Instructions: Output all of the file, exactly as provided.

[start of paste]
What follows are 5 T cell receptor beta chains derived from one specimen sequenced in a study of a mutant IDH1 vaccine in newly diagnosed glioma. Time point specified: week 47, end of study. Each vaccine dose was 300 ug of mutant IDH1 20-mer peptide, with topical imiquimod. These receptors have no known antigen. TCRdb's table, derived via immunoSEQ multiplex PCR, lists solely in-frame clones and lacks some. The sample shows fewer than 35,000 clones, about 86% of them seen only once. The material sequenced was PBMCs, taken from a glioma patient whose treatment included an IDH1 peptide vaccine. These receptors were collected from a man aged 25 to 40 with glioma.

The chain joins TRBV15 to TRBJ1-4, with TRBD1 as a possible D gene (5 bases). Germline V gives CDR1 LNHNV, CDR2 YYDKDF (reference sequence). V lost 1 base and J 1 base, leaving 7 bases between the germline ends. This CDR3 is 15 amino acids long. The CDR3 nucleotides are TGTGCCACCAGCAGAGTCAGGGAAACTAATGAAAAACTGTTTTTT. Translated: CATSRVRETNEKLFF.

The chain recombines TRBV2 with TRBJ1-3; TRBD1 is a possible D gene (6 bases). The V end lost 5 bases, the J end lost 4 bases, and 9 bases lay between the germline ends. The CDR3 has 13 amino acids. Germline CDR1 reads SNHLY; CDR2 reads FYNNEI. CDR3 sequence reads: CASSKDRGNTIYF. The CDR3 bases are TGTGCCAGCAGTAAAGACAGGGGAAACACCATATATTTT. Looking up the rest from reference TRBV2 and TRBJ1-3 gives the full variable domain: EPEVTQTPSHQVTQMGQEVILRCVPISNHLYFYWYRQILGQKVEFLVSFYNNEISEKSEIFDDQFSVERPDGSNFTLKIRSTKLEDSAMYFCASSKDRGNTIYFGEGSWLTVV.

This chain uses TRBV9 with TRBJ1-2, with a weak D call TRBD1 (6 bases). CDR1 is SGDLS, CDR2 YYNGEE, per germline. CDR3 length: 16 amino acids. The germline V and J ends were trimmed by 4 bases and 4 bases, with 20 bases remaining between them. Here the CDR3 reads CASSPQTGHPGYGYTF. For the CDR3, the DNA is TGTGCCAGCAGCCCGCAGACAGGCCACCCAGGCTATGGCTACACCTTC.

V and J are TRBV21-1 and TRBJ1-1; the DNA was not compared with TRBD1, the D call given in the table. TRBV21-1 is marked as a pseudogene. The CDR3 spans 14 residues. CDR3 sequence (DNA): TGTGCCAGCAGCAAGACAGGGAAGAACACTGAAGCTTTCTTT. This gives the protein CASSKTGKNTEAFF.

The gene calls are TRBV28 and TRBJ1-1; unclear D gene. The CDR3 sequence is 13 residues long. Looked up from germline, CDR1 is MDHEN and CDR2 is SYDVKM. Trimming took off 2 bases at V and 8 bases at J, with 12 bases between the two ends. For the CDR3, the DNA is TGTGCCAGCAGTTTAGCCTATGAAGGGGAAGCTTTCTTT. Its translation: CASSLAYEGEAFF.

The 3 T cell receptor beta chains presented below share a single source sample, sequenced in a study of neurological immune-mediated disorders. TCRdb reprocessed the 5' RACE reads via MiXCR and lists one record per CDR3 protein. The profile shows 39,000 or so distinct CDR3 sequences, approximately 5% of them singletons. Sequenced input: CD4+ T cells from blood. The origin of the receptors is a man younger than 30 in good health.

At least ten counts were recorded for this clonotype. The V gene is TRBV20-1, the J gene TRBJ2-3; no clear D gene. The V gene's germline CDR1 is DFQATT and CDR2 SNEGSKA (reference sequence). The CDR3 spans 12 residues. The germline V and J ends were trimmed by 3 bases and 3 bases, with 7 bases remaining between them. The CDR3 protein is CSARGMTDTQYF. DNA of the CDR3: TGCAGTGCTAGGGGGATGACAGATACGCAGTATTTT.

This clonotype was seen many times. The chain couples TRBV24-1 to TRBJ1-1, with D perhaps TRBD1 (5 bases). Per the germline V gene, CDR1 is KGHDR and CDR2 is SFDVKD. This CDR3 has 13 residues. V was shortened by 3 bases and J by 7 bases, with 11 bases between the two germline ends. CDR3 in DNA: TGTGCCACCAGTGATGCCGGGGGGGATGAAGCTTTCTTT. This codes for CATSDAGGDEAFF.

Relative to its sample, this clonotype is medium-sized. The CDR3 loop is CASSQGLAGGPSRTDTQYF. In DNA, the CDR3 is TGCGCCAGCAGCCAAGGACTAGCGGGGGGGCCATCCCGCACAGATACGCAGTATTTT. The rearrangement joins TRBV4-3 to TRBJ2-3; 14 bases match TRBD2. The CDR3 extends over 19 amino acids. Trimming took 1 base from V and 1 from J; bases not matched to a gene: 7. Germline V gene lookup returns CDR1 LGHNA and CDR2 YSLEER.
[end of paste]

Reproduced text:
What follows are 5 T cell receptor beta chains derived from one specimen sequenced in a study of a mutant IDH1 vaccine in newly diagnosed glioma. Time point specified: week 47, end of study. Each vaccine dose was 300 ug of mutant IDH1 20-mer peptide, with topical imiquimod. These receptors have no known antigen. TCRdb's table, derived via immunoSEQ multiplex PCR, lists solely in-frame clones and lacks some. The sample shows fewer than 35,000 clones, about 86% of them seen only once. The material sequenced was PBMCs, taken from a glioma patient whose treatment included an IDH1 peptide vaccine. These receptors were collected from a man aged 25 to 40 with glioma.

The chain joins TRBV15 to TRBJ1-4, with TRBD1 as a possible D gene (5 bases). Germline V gives CDR1 LNHNV, CDR2 YYDKDF (reference sequence). V lost 1 base and J 1 base, leaving 7 bases between the germline ends. This CDR3 is 15 amino acids long. The CDR3 nucleotides are TGTGCCACCAGCAGAGTCAGGGAAACTAATGAAAAACTGTTTTTT. Translated: CATSRVRETNEKLFF.

The chain recombines TRBV2 with TRBJ1-3; TRBD1 is a possible D gene (6 bases). The V end lost 5 bases, the J end lost 4 bases, and 9 bases lay between the germline ends. The CDR3 has 13 amino acids. Germline CDR1 reads SNHLY; CDR2 reads FYNNEI. CDR3 sequence reads: CASSKDRGNTIYF. The CDR3 bases are TGTGCCAGCAGTAAAGACAGGGGAAACACCATATATTTT. Looking up the rest from reference TRBV2 and TRBJ1-3 gives the full variable domain: EPEVTQTPSHQVTQMGQEVILRCVPISNHLYFYWYRQILGQKVEFLVSFYNNEISEKSEIFDDQFSVERPDGSNFTLKIRSTKLEDSAMYFCASSKDRGNTIYFGEGSWLTVV.

This chain uses TRBV9 with TRBJ1-2, with a weak D call TRBD1 (6 bases). CDR1 is SGDLS, CDR2 YYNGEE, per germline. CDR3 length: 16 amino acids. The germline V and J ends were trimmed by 4 bases and 4 bases, with 20 bases remaining between them. Here the CDR3 reads CASSPQTGHPGYGYTF. For the CDR3, the DNA is TGTGCCAGCAGCCCGCAGACAGGCCACCCAGGCTATGGCTACACCTTC.

V and J are TRBV21-1 and TRBJ1-1; the DNA was not compared with TRBD1, the D call given in the table. TRBV21-1 is marked as a pseudogene. The CDR3 spans 14 residues. CDR3 sequence (DNA): TGTGCCAGCAGCAAGACAGGGAAGAACACTGAAGCTTTCTTT. This gives the protein CASSKTGKNTEAFF.

The gene calls are TRBV28 and TRBJ1-1; unclear D gene. The CDR3 sequence is 13 residues long. Looked up from germline, CDR1 is MDHEN and CDR2 is SYDVKM. Trimming took off 2 bases at V and 8 bases at J, with 12 bases between the two ends. For the CDR3, the DNA is TGTGCCAGCAGTTTAGCCTATGAAGGGGAAGCTTTCTTT. Its translation: CASSLAYEGEAFF.

The 3 T cell receptor beta chains presented below share a single source sample, sequenced in a study of neurological immune-mediated disorders. TCRdb reprocessed the 5' RACE reads via MiXCR and lists one record per CDR3 protein. The profile shows 39,000 or so distinct CDR3 sequences, approximately 5% of them singletons. Sequenced input: CD4+ T cells from blood. The origin of the receptors is a man younger than 30 in good health.

At least ten counts were recorded for this clonotype. The V gene is TRBV20-1, the J gene TRBJ2-3; no clear D gene. The V gene's germline CDR1 is DFQATT and CDR2 SNEGSKA (reference sequence). The CDR3 spans 12 residues. The germline V and J ends were trimmed by 3 bases and 3 bases, with 7 bases remaining between them. The CDR3 protein is CSARGMTDTQYF. DNA of the CDR3: TGCAGTGCTAGGGGGATGACAGATACGCAGTATTTT.

This clonotype was seen many times. The chain couples TRBV24-1 to TRBJ1-1, with D perhaps TRBD1 (5 bases). Per the germline V gene, CDR1 is KGHDR and CDR2 is SFDVKD. This CDR3 has 13 residues. V was shortened by 3 bases and J by 7 bases, with 11 bases between the two germline ends. CDR3 in DNA: TGTGCCACCAGTGATGCCGGGGGGGATGAAGCTTTCTTT. This codes for CATSDAGGDEAFF.

Relative to its sample, this clonotype is medium-sized. The CDR3 loop is CASSQGLAGGPSRTDTQYF. In DNA, the CDR3 is TGCGCCAGCAGCCAAGGACTAGCGGGGGGGCCATCCCGCACAGATACGCAGTATTTT. The rearrangement joins TRBV4-3 to TRBJ2-3; 14 bases match TRBD2. The CDR3 extends over 19 amino acids. Trimming took 1 base from V and 1 from J; bases not matched to a gene: 7. Germline V gene lookup returns CDR1 LGHNA and CDR2 YSLEER.